Treatments for bipolar disorder have improved over the last 10 years. But everyone responds differently to medications. Different medications for treating bipolar disorder may cause different side effects. Some medications used for treating bipolar disorder have been linked to unique and serious symptoms, which are described below.
Lithium can cause several side effects, and some of them may become serious. They include:
Loss of coordination
Fast, slow, irregular, or pounding heartbeat
Hallucinations (seeing things or hearing voices that do not exist)
Changes in vision
Swelling of the eyes, face, lips, tongue, throat, hands, feet, ankles, or lower legs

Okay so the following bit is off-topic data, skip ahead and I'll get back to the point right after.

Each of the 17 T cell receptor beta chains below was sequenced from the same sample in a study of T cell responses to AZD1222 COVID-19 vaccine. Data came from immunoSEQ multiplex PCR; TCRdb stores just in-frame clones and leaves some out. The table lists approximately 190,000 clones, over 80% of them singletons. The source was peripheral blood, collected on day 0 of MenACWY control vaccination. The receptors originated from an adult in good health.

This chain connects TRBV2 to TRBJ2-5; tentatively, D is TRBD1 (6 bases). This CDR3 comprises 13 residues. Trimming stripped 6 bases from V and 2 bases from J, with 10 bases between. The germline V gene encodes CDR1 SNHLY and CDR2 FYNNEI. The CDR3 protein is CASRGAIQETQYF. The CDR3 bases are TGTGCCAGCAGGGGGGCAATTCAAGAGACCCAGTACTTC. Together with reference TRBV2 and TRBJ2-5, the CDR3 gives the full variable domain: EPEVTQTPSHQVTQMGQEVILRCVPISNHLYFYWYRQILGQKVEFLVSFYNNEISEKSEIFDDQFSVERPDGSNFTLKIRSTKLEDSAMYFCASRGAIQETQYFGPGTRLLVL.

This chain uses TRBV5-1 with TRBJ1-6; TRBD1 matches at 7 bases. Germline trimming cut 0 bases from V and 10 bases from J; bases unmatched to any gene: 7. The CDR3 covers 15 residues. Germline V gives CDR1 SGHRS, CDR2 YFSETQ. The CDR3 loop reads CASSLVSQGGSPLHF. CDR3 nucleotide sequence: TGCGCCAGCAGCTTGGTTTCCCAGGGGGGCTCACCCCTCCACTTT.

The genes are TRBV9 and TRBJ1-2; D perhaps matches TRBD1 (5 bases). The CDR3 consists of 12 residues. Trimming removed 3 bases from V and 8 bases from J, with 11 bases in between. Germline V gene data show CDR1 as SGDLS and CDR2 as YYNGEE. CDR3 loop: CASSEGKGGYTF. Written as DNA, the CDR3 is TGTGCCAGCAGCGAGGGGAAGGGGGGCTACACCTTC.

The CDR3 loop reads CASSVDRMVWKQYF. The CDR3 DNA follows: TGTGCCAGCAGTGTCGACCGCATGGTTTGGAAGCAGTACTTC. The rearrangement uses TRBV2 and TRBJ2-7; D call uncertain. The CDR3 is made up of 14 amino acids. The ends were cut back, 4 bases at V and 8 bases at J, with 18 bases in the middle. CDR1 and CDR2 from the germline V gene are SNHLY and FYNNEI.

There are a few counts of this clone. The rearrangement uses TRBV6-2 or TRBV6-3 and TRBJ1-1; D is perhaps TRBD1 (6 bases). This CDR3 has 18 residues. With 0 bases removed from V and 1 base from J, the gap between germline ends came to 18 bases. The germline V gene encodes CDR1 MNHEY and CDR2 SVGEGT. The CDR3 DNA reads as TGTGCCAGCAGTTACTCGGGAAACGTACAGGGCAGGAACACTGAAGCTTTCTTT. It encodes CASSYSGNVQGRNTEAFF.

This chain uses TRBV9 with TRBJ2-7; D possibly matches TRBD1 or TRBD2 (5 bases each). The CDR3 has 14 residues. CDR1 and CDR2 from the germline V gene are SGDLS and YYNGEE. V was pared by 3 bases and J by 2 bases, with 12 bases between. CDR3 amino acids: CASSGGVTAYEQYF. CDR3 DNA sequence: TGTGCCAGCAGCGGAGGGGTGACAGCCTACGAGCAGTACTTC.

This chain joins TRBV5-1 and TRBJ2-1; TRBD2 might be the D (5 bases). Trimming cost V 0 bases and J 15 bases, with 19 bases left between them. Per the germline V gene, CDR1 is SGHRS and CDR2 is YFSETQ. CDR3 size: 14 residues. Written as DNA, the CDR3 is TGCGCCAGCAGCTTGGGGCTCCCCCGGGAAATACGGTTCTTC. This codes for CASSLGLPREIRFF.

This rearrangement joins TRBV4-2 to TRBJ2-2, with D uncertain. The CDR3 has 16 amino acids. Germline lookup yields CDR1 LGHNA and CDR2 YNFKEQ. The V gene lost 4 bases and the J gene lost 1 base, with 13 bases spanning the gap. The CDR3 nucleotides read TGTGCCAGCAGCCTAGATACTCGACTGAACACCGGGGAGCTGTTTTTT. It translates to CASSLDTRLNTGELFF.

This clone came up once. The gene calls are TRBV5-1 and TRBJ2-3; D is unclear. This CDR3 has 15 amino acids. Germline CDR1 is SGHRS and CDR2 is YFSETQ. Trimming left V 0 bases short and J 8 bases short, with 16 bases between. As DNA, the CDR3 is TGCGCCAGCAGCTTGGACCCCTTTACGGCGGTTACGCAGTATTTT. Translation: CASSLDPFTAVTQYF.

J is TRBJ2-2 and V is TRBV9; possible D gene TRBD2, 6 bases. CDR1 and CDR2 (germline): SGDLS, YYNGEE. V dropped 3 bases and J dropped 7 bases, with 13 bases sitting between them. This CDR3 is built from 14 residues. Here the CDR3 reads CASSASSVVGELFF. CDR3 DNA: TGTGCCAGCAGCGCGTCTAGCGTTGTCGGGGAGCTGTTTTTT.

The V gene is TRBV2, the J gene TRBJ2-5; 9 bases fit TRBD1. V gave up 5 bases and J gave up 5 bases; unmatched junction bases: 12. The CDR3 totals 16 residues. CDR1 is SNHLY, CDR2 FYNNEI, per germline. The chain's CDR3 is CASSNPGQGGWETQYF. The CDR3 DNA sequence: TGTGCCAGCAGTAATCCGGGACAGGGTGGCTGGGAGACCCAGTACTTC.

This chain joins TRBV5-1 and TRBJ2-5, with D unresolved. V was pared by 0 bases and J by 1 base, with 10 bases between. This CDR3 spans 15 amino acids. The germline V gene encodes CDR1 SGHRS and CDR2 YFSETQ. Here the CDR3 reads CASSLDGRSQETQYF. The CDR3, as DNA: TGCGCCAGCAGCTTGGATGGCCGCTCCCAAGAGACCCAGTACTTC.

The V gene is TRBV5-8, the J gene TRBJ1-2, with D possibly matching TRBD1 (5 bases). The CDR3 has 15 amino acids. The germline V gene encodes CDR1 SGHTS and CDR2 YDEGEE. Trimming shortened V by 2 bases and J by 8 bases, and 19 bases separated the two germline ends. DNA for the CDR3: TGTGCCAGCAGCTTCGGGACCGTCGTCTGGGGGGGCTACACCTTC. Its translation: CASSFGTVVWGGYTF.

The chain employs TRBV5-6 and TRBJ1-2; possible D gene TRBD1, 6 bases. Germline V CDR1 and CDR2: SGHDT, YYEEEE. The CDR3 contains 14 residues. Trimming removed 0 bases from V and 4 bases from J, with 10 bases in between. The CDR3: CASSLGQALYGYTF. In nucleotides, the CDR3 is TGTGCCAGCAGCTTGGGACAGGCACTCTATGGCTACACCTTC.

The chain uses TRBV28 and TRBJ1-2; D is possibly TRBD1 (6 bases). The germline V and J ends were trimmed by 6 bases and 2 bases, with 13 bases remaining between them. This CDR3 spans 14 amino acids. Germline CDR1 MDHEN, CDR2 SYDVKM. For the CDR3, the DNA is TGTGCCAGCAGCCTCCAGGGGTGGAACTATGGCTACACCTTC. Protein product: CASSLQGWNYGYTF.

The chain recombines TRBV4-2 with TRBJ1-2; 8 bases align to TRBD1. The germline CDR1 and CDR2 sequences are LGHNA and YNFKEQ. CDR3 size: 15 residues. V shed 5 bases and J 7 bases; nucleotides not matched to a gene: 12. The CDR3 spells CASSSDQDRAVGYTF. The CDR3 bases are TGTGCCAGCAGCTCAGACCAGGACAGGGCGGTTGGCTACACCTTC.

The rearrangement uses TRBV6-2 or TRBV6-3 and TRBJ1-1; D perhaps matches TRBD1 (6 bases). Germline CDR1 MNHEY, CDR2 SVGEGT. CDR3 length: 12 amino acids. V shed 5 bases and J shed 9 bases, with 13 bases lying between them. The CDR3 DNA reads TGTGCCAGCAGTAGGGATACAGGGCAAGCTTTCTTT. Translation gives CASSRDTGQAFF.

If a person with bipolar disorder is being treated with lithium, he or she should visit the doctor regularly to check the levels of lithium in the blood, and make sure the kidneys and the thyroid are working normally.
Some possible side effects linked with valproic acid/divalproex sodium include:
Changes in weight
Loss of appetite
Valproic acid may cause damage to the liver or pancreas, so people taking it should see their doctors regularly.
Valproic acid may affect young girls and women in unique ways. Sometimes, valproic acid may increase testosterone (a male hormone) levels in teenage girls and lead to a condition called polycystic ovarian syndrome (PCOS). PCOS is a disease that can affect fertility and make the menstrual cycle become irregular, but symptoms tend to go away after valproic acid is stopped. It also may cause birth defects in women who are pregnant.
Lamotrigine can cause a rare but serious skin rash that needs to be treated in a hospital. In some cases, this rash can cause permanent disability or be life-threatening.